Using these figures, we gave folks an offer letter saying you will be paid $12.10 base pay plus $3.07 fringe for a total of $15.17 an hour.  Then on the paycheck, they just got one line for their total hours times $15.17.  Well, said the Department of Labor in an audit, you are not paying them the fringe, you are just paying the base pay -- we only see one number on the pay check.  So you owe $3.07 times 20,000 or so hours, pay up.

Well, I was pretty surprised.  I said it was pretty clear I was paying the fringe - why in the heck else would I pay someone an oddball wage like $15.17 that just so happened to be equal to the sum of base plus fringe.  You can see the calculation in each offer letter.  No dice, they said, the law requires that the payments have to be broken out on the pay stub.

This was back in my younger, naive days, when I thought the "expert" auditors actually knew the law.  Now I know they are sometimes just making stuff up, but I was smart enough at the time to ask them to show me the legal requirement that these two payments be broken out on the pay stub -- show me something in writing.  Nothing was forthcoming.   My attorney later educated me that there is hierarchy of quality to what might be in writing:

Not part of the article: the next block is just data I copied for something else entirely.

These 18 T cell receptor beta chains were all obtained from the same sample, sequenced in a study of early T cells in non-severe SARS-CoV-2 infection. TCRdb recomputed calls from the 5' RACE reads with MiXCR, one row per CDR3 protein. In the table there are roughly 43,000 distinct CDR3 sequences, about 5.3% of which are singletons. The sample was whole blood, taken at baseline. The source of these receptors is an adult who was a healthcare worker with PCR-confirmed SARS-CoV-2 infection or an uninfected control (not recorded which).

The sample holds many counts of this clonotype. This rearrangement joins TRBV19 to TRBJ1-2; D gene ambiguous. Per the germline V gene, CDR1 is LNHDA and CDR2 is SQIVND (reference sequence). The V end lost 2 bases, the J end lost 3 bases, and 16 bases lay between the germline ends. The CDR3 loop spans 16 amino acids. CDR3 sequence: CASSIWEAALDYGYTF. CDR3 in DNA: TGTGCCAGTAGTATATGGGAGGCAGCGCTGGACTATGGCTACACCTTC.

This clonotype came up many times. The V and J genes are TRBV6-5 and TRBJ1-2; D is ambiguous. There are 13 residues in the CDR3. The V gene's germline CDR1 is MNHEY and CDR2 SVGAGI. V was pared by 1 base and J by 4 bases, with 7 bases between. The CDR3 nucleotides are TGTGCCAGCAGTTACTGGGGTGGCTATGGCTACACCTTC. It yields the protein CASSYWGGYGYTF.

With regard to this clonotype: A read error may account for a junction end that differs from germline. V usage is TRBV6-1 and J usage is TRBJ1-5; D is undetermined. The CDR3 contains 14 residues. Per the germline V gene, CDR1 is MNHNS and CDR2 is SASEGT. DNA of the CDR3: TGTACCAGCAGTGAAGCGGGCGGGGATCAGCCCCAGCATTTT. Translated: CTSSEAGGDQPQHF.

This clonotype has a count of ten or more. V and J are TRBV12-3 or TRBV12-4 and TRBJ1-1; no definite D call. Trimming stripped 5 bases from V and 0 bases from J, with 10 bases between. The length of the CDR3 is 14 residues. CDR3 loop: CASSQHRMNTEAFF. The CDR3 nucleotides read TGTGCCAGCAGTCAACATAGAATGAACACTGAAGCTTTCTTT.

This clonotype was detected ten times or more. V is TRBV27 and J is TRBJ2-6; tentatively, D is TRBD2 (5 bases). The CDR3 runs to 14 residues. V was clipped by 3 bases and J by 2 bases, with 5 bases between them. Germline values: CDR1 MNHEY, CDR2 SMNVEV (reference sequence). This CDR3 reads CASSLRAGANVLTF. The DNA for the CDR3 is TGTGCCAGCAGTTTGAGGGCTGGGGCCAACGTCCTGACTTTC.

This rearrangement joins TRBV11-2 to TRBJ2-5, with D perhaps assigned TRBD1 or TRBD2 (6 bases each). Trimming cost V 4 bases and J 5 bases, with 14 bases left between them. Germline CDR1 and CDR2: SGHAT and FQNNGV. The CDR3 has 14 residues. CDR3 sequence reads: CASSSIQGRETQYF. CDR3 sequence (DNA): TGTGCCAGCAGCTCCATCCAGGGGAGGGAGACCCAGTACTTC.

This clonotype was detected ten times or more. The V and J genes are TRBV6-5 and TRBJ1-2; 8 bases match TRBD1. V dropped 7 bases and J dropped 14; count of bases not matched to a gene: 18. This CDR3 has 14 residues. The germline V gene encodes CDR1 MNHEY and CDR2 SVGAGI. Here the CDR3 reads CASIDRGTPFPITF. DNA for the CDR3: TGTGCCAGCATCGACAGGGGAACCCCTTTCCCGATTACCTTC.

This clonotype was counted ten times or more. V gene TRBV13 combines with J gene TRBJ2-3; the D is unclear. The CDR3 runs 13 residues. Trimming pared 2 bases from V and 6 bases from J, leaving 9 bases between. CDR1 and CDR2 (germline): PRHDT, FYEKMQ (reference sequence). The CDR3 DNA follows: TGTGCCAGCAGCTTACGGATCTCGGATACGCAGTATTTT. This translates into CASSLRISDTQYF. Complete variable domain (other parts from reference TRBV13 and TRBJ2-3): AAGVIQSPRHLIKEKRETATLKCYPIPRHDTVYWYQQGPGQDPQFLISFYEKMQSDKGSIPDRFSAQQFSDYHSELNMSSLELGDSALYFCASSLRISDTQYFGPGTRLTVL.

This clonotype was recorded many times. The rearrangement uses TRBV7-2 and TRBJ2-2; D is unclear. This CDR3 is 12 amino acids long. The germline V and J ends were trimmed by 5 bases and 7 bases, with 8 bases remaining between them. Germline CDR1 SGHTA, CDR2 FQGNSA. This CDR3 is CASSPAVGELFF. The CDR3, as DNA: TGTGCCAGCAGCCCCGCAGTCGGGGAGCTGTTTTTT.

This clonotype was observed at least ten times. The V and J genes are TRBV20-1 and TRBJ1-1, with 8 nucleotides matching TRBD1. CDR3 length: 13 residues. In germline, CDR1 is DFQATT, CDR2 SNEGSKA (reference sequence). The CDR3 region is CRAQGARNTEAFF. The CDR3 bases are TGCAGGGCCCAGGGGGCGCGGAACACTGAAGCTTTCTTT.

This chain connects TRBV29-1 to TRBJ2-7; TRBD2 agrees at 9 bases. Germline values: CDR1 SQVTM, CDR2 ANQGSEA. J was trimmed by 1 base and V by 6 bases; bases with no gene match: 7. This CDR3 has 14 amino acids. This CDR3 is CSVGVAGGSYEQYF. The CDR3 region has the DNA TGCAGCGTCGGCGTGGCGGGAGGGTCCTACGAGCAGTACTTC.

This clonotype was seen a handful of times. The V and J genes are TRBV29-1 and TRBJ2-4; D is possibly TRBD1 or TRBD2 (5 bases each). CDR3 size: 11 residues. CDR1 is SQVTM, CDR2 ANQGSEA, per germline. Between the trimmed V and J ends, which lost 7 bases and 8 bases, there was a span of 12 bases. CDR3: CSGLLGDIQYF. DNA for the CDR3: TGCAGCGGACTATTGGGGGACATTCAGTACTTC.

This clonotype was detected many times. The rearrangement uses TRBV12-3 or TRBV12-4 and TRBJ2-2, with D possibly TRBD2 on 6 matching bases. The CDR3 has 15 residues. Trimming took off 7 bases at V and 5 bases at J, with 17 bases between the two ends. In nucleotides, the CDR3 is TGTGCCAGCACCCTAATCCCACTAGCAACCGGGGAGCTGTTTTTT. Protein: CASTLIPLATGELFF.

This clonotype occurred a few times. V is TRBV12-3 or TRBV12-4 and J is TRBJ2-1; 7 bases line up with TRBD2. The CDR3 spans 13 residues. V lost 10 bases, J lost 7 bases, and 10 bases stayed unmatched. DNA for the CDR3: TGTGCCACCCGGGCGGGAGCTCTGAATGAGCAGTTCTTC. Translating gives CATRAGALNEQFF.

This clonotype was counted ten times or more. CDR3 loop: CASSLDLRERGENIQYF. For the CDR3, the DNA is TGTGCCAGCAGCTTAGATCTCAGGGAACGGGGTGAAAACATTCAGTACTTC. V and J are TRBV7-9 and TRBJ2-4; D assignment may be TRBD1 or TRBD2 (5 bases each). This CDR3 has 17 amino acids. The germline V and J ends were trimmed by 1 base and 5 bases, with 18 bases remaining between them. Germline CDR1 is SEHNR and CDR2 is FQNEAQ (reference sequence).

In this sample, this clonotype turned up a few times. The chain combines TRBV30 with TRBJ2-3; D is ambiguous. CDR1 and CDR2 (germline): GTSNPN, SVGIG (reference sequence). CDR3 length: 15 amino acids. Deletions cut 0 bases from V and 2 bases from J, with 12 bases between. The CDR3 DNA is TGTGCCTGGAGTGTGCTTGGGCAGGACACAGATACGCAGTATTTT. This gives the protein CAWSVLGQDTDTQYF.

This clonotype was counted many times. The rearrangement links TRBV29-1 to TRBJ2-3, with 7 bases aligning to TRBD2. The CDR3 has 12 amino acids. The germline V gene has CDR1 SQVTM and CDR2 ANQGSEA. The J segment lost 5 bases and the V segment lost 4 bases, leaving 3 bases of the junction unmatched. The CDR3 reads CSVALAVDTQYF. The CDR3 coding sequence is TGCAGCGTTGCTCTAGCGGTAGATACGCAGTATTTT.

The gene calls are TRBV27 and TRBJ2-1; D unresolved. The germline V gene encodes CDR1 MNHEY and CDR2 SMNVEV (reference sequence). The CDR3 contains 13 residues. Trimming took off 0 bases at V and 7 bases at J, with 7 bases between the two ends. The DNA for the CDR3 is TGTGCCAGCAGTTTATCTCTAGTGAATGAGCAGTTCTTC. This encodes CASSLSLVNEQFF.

This is where I began to learn about the hierarchy of labor law. As I understand it (and remember, I am not a lawyer) it is something like this, from strongest to weakest:

  1. The actual statute as written by Congress, e.g. the Fair Labor Standards Act
  2. Court rulings and precedents
  3. Approved regulations what have been through the public comment and approval process
  4. Formal DOL rulings
  5. Internal DOL guidelines and manuals
  6. Informal DOL rules of thumb

Numbers 1, 2, and 3 have a lot of legal force. Five and six may or may not "“ they represent the DOL's opinion, but that opinion has not been vetted by a regulatory hearing or court decision. These get overturned by courts all the time.

When the DOL tells you can or can't do something, they likely will say it with equal authority if it comes from 1 or 6. For example, in this case, the DOL said with total authority that the wage and fringe have to be split on the paycheck.

Anyway, I read the actual law myself.  The only mention of anything even related to this was the need for adequate record-keeping to prove we had foll0wed the rules.  I searched as far as I could through labor department regulations online and found no more detail.  So I argued that unless they could produce something different, my position was that the offer letter plus the pay stub was adequate record keeping.